Happy Birthday, Cal

I'm heading back down to Ocean Pines this morning and might actually see the beach this time. I'm shooting for tomorrow and Thursday, since it's overcast today and I'm getting a late start. All I need is for the Orioles to cooperate. No trades or managerial changes.

I should be safe.

I'm averaging three Joe Mahoney questions a day, so I'll just mention here that he has a shot to surface in Baltimore sometime next summer. It won't be on Opening Day. The Orioles won't approach free agency this winter with concerns about blocking first base for Mahoney. But he's on the radar.

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Mahoney's batting .318 with 26 doubles, 18 homers, 77 RBIs and a .522 slugging percentage between Single-A Frederick and Double-A Bowie. That'll get you noticed. So will his size.

I haven't seen Mahoney play, but I'm told he does a pretty good job around first base for a guy who's 6 foot 7. He isn't a statue over there. Pigeons aren't sitting on his shoulders.

I want to wish Cal Ripken a Happy 50th Birthday - words that seem so strange coming from my keyboard.

He's really 50?

My parents just celebrated their 50th wedding anniversary, and I have enough trouble comprehending how anyone stays together that long. It's impossible for me to grasp that Junior is 50.

I must be the only person on this planet who isn't aging.

I guess this eliminates any possibility of him taking over third base if Josh Bell isn't ready.

I firmly believe that we'll see Ripken in the front office one day, beginning in a secondary role. He's clearly headed down that path, as he indicated back in June when I had a chance to interview him. You can read it here.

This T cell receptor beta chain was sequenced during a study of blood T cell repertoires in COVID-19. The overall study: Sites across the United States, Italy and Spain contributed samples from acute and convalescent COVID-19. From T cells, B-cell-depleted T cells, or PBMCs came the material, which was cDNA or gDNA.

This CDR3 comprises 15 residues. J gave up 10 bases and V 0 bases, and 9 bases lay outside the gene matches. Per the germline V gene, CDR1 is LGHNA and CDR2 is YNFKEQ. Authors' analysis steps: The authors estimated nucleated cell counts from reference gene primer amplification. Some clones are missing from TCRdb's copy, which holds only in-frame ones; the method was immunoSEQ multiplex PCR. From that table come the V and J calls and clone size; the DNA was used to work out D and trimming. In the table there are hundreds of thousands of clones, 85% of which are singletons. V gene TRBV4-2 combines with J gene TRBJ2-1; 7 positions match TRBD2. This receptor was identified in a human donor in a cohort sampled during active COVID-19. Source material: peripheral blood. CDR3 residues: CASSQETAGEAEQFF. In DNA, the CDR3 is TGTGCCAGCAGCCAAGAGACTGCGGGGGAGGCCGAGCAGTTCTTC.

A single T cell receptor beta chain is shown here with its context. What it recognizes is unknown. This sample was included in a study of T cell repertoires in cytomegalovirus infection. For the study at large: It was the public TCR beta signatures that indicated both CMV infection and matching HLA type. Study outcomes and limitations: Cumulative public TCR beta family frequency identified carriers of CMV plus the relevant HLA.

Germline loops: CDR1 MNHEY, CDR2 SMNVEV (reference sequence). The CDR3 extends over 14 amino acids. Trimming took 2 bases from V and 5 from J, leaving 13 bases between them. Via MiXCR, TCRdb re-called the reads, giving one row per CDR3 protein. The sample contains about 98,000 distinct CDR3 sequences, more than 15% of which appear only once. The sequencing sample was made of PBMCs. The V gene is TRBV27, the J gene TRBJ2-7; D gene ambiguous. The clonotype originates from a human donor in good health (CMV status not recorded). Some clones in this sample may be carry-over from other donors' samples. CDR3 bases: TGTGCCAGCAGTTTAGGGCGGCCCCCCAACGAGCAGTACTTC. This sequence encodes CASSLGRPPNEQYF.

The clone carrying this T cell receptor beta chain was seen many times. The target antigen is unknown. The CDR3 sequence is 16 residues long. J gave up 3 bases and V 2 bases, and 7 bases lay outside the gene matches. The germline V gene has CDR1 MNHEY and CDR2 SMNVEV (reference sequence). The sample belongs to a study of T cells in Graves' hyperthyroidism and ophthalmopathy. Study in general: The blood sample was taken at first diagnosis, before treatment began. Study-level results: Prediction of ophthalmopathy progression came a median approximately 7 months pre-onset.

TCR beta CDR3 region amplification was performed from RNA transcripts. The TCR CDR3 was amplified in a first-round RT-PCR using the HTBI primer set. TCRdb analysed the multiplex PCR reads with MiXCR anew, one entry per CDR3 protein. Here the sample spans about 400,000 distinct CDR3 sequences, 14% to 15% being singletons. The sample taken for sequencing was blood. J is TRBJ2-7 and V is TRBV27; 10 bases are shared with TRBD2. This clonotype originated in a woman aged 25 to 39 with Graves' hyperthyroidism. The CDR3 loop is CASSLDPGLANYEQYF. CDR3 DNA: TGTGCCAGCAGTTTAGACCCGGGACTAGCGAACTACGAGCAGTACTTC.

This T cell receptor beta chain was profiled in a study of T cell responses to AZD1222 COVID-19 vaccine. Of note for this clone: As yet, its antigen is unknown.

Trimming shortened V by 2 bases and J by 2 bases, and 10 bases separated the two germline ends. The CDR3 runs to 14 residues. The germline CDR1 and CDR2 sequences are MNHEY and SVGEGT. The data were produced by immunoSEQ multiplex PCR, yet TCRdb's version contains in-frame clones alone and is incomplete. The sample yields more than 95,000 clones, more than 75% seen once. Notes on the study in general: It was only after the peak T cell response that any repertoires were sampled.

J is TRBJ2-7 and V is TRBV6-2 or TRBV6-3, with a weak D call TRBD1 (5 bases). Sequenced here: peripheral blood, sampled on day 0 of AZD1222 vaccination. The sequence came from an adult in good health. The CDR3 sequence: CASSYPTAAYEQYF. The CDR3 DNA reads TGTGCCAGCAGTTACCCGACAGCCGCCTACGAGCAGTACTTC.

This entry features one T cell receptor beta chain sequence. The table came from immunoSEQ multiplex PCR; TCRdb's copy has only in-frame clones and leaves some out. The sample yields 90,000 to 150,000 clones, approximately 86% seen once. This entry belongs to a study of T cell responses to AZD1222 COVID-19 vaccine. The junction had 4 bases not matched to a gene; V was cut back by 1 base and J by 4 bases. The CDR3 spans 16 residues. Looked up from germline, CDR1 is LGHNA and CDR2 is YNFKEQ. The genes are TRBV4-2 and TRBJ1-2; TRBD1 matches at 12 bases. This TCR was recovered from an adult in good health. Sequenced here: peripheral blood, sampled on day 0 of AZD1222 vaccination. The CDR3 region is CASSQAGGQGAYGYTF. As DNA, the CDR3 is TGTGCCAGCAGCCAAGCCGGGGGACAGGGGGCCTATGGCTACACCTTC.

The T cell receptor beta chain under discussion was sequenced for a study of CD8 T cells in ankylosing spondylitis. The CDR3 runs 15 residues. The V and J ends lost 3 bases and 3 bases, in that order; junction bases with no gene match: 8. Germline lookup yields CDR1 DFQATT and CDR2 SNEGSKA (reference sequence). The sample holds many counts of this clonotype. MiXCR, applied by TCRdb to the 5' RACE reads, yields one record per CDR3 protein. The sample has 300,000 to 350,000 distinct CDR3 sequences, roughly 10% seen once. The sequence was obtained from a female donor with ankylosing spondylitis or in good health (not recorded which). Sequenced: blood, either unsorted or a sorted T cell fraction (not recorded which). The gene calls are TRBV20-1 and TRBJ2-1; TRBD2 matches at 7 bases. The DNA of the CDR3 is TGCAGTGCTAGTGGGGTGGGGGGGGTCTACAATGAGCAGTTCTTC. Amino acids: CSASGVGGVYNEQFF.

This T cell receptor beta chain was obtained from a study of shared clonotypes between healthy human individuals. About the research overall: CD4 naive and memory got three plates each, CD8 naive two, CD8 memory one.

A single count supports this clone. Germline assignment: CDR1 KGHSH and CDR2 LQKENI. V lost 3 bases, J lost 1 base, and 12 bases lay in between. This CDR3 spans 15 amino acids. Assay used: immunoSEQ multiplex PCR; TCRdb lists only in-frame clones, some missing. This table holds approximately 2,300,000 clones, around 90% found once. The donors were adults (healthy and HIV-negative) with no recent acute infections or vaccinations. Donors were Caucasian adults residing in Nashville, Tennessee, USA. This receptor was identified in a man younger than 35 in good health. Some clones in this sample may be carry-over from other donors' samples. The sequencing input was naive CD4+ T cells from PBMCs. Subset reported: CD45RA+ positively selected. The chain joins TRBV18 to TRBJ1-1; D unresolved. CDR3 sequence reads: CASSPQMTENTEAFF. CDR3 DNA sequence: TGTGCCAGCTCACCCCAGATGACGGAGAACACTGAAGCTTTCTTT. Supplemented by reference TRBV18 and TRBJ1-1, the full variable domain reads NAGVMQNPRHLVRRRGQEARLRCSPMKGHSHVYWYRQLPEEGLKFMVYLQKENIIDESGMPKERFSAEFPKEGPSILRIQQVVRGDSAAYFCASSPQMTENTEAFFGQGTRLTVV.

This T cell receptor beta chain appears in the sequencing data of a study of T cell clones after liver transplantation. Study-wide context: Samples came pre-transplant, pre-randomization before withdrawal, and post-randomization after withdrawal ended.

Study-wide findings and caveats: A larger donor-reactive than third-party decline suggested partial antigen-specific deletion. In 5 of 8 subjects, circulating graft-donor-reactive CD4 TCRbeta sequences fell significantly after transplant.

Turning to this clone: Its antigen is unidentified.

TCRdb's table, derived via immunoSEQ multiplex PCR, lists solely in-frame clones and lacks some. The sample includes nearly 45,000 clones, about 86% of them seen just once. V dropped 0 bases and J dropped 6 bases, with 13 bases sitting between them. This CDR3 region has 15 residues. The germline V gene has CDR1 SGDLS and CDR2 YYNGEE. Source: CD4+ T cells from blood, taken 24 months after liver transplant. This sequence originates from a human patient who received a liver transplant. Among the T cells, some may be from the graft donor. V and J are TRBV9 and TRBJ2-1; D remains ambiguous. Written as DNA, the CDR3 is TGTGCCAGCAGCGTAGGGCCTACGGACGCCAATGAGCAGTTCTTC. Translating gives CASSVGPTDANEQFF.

Ripken has no interest in managing. Otherwise, we would have seen him in a dugout or coaching box a long time ago, gaining the experience necessary beyond his playing career. Not many guys go from major league lineup to the manager's office, and that includes the Hall of Famers. Ryne Sandberg worked his way up through the minors and is poised to take over the Cubs. That's usually how it's done.

I'm sure everyone here has their favorite Cal Ripken memory. It might be something obvious that happened on the field - 2,131, his final game, the line drive that settled into his glove and ended the 1983 World Series. Maybe you attended the last game at Memorial Stadium and joined the fans chanting "MVP" whenever he stepped to the plate. Maybe you stood in a long line to get his autograph in the weeks leading up to his record-breaking night in '95.

I'll never forget sitting in the press box on deadline while the line of autograph seekers wound up the steps and through the concourse. Ripken stood along the railing and signed for everyone while teammates ate, showered and left the ballpark. He'd blow on the ink to make sure it didn't smear before handing back a ball or photo. Always the perfectionist.

I sat next to Ken Rosenthal the night that a Ripken line drive destroyed his laptop. That story is now part of the ballpark tour. I hear it multiple times a day as it moves into the press box. It's been grossly exaggerated through the years - Ripken didn't call the shot like Babe Ruth - but it did happen, and Ripken took quiet joy in it after the game when a member of the Orioles' PR staff told him what happened. I believe his only response, accompanied by a small grin, was "Cool."

I let Rosenthal use my laptop to write a new column. As I recall, the Babe Ruth Museum requested the broken one, or what was left of it. Ripken's ball had knocked it to the floor as we scattered to avoid being hit.

We watched him grow from Cal Senior's kid to icon. And now he's 50.

If you're one of the unfortunate ones who ages, you've got to be feeling a little older this morning.

Now, if you'll excuse me, I'm going to shuffle upstairs, stand in front of the mirror in my bathroom and wonder whose face is staring back at me.

Happy Birthday, Cal. Here's to many, many more.

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